How to paint landscapes > The key of a painting refers to its overall appearance in value or, more speciﬁcally, to the position of its foundation values on the value scale. John MacDonald explains.
Understanding Value Keys for Painting Landscapes
BY JOHN MACDONALD
The key of a painting refers to its overall appearance in value or, more speciﬁcally, to the position of its foundation values on the value scale.
High Key: the foundation values are clustered on the light end of the value scale, with a few spotted darks and middle values as accents.
Middle Key: the foundation values are grouped in the middle of the value scale, balanced by some spotted darks and lights.
Low Key: the foundation values are on the dark end of the value scale, with a smattering of middle or lighter values as highlights.
The Challenge of Working in Value Keys
It’s easy to see whether a single foundation value is lighter or darker than another, e.g., to see that a bright sky is lighter than a band of dark trees. It’s more challenging to determine the amount of the difference — the relationship between the values. Where the values are placed on the value scale will make or break a painting. The relationships must be as accurate as possible! It’s this need for accurate seeing and placing of values that can make working in value keys so difﬁcult.
Working within a limited value range requires a ﬁrm understanding of foundation and secondary values, the skill to see and capture value relationships, and an awareness of the relationship between value and color. It’s difﬁcult — but this is no excuse to avoid painting in keys. Regardless of our skill level, working in keys is superb training for developing an eye for values and their relationships to each other.
The success of a keyed painting depends on our establishing subtle and accurate value relationships. By creating an underpainting, we can focus exclusively on values, making the task of identifying and establishing the relationships much easier.
Related Article > Painting Basics: Understanding Value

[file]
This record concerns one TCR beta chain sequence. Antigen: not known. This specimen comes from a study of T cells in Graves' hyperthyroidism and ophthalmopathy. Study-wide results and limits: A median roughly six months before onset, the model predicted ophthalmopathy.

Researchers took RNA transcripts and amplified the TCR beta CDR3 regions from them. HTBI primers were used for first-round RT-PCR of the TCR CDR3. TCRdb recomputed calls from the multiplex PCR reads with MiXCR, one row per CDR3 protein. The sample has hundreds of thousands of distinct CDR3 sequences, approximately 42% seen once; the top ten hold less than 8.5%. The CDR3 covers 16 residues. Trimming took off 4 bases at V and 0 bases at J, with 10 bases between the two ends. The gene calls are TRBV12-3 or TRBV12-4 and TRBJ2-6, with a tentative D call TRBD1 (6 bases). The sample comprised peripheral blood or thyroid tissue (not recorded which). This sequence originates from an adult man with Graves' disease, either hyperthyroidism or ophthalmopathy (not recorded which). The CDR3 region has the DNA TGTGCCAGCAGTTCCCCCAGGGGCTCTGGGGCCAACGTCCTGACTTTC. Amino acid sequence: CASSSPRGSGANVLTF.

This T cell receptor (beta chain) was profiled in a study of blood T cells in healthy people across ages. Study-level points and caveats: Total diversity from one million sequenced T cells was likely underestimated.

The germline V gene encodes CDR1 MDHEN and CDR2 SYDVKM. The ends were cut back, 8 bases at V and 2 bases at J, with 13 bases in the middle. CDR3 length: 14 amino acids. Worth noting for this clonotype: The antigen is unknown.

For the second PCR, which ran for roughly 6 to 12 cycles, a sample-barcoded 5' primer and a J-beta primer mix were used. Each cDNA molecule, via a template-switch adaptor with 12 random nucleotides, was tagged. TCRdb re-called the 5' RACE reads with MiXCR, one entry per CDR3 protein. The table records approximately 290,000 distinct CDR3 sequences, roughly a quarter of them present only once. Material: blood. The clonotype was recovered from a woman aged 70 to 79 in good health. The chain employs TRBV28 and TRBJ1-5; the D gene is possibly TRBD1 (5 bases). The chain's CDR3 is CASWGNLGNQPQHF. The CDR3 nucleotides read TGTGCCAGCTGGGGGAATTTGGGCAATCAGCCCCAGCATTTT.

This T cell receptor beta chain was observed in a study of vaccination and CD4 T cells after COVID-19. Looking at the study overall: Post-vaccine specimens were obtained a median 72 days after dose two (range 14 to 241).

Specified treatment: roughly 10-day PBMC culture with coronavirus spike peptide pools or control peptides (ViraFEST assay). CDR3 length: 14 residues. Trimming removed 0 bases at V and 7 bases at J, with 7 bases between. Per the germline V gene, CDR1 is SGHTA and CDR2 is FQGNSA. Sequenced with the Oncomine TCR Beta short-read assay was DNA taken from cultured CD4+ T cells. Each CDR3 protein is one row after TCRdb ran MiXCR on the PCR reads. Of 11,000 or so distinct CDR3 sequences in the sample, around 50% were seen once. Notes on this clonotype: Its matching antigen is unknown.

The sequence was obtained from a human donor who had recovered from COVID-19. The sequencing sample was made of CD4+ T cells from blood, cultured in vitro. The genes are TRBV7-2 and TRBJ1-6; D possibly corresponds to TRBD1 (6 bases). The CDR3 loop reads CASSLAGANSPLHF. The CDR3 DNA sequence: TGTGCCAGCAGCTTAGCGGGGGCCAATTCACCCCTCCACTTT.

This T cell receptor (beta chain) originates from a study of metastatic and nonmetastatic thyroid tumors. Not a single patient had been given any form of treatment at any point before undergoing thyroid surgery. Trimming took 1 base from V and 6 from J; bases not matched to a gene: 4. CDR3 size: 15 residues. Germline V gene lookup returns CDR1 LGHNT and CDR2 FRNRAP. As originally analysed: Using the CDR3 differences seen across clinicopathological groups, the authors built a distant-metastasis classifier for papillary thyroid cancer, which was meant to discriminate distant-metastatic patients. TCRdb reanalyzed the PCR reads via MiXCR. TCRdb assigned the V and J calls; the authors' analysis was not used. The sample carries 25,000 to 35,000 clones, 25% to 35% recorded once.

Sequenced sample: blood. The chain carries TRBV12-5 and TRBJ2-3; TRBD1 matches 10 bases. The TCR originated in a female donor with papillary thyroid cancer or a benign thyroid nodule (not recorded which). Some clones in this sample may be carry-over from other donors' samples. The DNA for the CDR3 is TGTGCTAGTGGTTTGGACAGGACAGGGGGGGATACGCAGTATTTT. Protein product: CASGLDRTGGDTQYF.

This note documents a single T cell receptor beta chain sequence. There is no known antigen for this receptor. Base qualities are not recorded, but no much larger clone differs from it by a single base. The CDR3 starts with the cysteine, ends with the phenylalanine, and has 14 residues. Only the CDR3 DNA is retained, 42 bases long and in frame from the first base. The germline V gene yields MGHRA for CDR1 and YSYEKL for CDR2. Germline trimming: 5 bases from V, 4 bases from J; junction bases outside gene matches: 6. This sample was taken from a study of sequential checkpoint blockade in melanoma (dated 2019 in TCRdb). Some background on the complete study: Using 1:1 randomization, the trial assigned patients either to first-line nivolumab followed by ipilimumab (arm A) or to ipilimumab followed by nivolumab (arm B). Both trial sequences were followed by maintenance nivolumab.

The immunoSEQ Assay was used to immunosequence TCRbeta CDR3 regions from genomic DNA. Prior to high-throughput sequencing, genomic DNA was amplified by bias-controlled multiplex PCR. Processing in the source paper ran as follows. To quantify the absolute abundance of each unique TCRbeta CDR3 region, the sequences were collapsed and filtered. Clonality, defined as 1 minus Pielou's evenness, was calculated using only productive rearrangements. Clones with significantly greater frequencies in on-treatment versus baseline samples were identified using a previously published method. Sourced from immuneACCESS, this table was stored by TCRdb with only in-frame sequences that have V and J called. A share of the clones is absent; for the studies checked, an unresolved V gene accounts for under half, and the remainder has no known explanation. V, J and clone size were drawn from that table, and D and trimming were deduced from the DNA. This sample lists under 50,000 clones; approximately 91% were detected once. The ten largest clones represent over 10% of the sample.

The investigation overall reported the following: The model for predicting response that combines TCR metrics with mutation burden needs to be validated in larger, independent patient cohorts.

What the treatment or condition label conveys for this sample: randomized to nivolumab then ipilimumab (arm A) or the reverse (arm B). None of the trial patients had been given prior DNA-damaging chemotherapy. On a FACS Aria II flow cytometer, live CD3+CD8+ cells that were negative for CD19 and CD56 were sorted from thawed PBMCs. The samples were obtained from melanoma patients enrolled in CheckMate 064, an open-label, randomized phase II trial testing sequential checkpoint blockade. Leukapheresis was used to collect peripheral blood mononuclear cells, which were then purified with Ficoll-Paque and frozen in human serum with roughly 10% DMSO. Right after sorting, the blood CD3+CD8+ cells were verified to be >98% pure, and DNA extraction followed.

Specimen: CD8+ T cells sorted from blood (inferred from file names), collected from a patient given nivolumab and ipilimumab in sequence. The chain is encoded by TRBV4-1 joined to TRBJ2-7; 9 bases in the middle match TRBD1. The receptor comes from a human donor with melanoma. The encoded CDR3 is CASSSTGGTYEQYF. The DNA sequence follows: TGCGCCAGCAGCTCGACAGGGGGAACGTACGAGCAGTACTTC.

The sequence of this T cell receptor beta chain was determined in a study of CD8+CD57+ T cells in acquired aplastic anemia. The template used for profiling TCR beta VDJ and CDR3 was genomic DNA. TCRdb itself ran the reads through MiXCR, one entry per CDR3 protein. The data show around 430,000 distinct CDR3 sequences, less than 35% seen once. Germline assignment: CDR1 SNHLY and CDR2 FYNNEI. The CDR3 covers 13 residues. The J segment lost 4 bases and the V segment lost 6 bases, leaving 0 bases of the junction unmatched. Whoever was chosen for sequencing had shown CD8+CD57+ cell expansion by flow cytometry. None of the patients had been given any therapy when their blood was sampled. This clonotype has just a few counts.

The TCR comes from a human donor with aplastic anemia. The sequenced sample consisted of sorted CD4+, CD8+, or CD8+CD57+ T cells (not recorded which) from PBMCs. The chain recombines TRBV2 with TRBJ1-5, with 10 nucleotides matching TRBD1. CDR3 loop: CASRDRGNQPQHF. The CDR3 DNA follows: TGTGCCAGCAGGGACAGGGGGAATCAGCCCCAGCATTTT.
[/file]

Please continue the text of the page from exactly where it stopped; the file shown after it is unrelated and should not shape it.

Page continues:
How to Paint Landscapes: More Painting Tips on Understanding Value
Value key and value contrast are not synonymous
Keyed paintings, by deﬁnition, have a limited value range and thus limited contrast. Generally, a painting with uniformly low contrast is boring. Some areas of high contrast are nearly always necessary to create interest in the image. Look at any successful high or low key painting and you will nearly always see a few small, bright highlights and/or small, dark shadows that break the “rule” of the key. These are necessary to bring life to the painting.
To key or not to key. . .
It’s not necessary at all for a painting to have a key. The decision to use a key depends on your intention. What are you trying to say in your painting? If using a key helps you convey your message, use it. If not, then don’t bother.
Avoiding evenly spaced values
When painting in a key, with its limited room for error in establishing value relationships, it’s even more crucial to avoid spacing the values evenly. After establishing the value structure of a painting, take a moment to ensure that the values are unevenly located on the value scale.
Keys and plein air painting
When painting en plein air, the direction of our view in relation to the location of the sun will dramatically affect the values in the scene (see the March–April 2018 newsletter with more tips on how to paint landscapes). Here’s a brief summary of how our viewpoint affects the values we see:
Looking into the sun — contre-jour — the values are often grouped at the light and dark ends of the value scale, with fewer middle values and with little color contrast.
When looking directly away from the sun, values tend to be gathered in the middle of the value scale with spotted highlights and dark shadows. It’s a mid-key scene. Colors — and color contrasts — will dominate.
With the viewpoint 90° to the angle of the sunlight, there is usually an even spread of values with no key. Remember, however, that we’re not beholden to nature’s values. Use them if they work in the painting. If not, invent them.
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